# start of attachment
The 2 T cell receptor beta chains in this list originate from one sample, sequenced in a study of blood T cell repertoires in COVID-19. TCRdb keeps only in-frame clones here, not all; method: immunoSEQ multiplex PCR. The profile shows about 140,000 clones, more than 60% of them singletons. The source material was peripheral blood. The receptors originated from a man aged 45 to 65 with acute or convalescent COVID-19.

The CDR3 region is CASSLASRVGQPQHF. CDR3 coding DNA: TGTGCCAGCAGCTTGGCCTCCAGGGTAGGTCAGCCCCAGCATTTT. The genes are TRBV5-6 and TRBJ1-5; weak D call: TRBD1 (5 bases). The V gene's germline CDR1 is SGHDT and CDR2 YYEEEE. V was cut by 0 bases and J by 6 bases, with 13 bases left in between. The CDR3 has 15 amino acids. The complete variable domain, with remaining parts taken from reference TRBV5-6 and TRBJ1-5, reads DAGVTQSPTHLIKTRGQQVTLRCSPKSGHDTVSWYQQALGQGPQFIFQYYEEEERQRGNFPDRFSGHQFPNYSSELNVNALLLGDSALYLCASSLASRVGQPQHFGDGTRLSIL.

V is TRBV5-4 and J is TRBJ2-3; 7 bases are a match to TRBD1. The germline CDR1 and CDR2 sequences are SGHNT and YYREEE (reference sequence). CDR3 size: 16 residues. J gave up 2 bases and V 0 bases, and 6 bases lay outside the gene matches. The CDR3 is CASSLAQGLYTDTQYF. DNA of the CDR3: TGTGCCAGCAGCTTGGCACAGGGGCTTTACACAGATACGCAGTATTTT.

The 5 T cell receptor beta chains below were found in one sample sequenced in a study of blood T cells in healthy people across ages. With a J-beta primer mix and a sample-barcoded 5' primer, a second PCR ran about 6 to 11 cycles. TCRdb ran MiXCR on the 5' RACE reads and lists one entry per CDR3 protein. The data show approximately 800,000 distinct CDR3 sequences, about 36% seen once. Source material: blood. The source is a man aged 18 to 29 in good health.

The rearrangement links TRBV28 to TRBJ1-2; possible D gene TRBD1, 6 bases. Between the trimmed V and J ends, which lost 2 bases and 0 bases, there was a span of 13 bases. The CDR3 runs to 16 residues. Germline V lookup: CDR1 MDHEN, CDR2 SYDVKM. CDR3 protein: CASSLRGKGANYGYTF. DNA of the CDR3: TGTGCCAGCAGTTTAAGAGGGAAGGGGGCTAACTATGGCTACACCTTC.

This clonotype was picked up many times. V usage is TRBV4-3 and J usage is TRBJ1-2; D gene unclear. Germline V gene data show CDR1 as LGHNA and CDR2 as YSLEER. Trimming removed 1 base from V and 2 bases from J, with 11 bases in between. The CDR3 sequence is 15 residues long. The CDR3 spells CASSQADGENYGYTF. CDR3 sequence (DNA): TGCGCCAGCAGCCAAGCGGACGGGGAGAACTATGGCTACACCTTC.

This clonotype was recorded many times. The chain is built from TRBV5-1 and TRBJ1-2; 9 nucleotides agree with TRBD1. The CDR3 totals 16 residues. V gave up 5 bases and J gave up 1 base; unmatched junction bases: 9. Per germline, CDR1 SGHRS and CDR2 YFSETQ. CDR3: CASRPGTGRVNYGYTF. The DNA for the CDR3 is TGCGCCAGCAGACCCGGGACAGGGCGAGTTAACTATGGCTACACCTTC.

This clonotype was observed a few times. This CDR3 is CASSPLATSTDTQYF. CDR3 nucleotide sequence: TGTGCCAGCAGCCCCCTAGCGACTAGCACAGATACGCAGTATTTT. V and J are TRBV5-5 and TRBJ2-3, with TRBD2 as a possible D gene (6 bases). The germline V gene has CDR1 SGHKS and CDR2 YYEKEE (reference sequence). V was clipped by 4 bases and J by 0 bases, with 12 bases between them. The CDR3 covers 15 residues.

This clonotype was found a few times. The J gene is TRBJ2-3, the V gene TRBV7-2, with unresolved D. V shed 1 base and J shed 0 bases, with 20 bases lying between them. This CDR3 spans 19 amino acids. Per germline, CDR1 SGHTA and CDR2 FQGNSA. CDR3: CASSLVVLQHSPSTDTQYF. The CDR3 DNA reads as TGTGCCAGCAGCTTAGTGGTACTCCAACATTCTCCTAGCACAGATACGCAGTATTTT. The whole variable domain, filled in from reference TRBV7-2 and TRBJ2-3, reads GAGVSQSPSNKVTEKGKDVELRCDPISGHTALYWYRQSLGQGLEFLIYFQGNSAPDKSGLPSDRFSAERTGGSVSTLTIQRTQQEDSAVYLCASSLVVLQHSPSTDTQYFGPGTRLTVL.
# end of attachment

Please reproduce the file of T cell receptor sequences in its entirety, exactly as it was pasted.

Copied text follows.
The 2 T cell receptor beta chains in this list originate from one sample, sequenced in a study of blood T cell repertoires in COVID-19. TCRdb keeps only in-frame clones here, not all; method: immunoSEQ multiplex PCR. The profile shows about 140,000 clones, more than 60% of them singletons. The source material was peripheral blood. The receptors originated from a man aged 45 to 65 with acute or convalescent COVID-19.

The CDR3 region is CASSLASRVGQPQHF. CDR3 coding DNA: TGTGCCAGCAGCTTGGCCTCCAGGGTAGGTCAGCCCCAGCATTTT. The genes are TRBV5-6 and TRBJ1-5; weak D call: TRBD1 (5 bases). The V gene's germline CDR1 is SGHDT and CDR2 YYEEEE. V was cut by 0 bases and J by 6 bases, with 13 bases left in between. The CDR3 has 15 amino acids. The complete variable domain, with remaining parts taken from reference TRBV5-6 and TRBJ1-5, reads DAGVTQSPTHLIKTRGQQVTLRCSPKSGHDTVSWYQQALGQGPQFIFQYYEEEERQRGNFPDRFSGHQFPNYSSELNVNALLLGDSALYLCASSLASRVGQPQHFGDGTRLSIL.

V is TRBV5-4 and J is TRBJ2-3; 7 bases are a match to TRBD1. The germline CDR1 and CDR2 sequences are SGHNT and YYREEE (reference sequence). CDR3 size: 16 residues. J gave up 2 bases and V 0 bases, and 6 bases lay outside the gene matches. The CDR3 is CASSLAQGLYTDTQYF. DNA of the CDR3: TGTGCCAGCAGCTTGGCACAGGGGCTTTACACAGATACGCAGTATTTT.

The 5 T cell receptor beta chains below were found in one sample sequenced in a study of blood T cells in healthy people across ages. With a J-beta primer mix and a sample-barcoded 5' primer, a second PCR ran about 6 to 11 cycles. TCRdb ran MiXCR on the 5' RACE reads and lists one entry per CDR3 protein. The data show approximately 800,000 distinct CDR3 sequences, about 36% seen once. Source material: blood. The source is a man aged 18 to 29 in good health.

The rearrangement links TRBV28 to TRBJ1-2; possible D gene TRBD1, 6 bases. Between the trimmed V and J ends, which lost 2 bases and 0 bases, there was a span of 13 bases. The CDR3 runs to 16 residues. Germline V lookup: CDR1 MDHEN, CDR2 SYDVKM. CDR3 protein: CASSLRGKGANYGYTF. DNA of the CDR3: TGTGCCAGCAGTTTAAGAGGGAAGGGGGCTAACTATGGCTACACCTTC.

This clonotype was picked up many times. V usage is TRBV4-3 and J usage is TRBJ1-2; D gene unclear. Germline V gene data show CDR1 as LGHNA and CDR2 as YSLEER. Trimming removed 1 base from V and 2 bases from J, with 11 bases in between. The CDR3 sequence is 15 residues long. The CDR3 spells CASSQADGENYGYTF. CDR3 sequence (DNA): TGCGCCAGCAGCCAAGCGGACGGGGAGAACTATGGCTACACCTTC.

This clonotype was recorded many times. The chain is built from TRBV5-1 and TRBJ1-2; 9 nucleotides agree with TRBD1. The CDR3 totals 16 residues. V gave up 5 bases and J gave up 1 base; unmatched junction bases: 9. Per germline, CDR1 SGHRS and CDR2 YFSETQ. CDR3: CASRPGTGRVNYGYTF. The DNA for the CDR3 is TGCGCCAGCAGACCCGGGACAGGGCGAGTTAACTATGGCTACACCTTC.

This clonotype was observed a few times. This CDR3 is CASSPLATSTDTQYF. CDR3 nucleotide sequence: TGTGCCAGCAGCCCCCTAGCGACTAGCACAGATACGCAGTATTTT. V and J are TRBV5-5 and TRBJ2-3, with TRBD2 as a possible D gene (6 bases). The germline V gene has CDR1 SGHKS and CDR2 YYEKEE (reference sequence). V was clipped by 4 bases and J by 0 bases, with 12 bases between them. The CDR3 covers 15 residues.

This clonotype was found a few times. The J gene is TRBJ2-3, the V gene TRBV7-2, with unresolved D. V shed 1 base and J shed 0 bases, with 20 bases lying between them. This CDR3 spans 19 amino acids. Per germline, CDR1 SGHTA and CDR2 FQGNSA. CDR3: CASSLVVLQHSPSTDTQYF. The CDR3 DNA reads as TGTGCCAGCAGCTTAGTGGTACTCCAACATTCTCCTAGCACAGATACGCAGTATTTT. The whole variable domain, filled in from reference TRBV7-2 and TRBJ2-3, reads GAGVSQSPSNKVTEKGKDVELRCDPISGHTALYWYRQSLGQGLEFLIYFQGNSAPDKSGLPSDRFSAERTGGSVSTLTIQRTQQEDSAVYLCASSLVVLQHSPSTDTQYFGPGTRLTVL.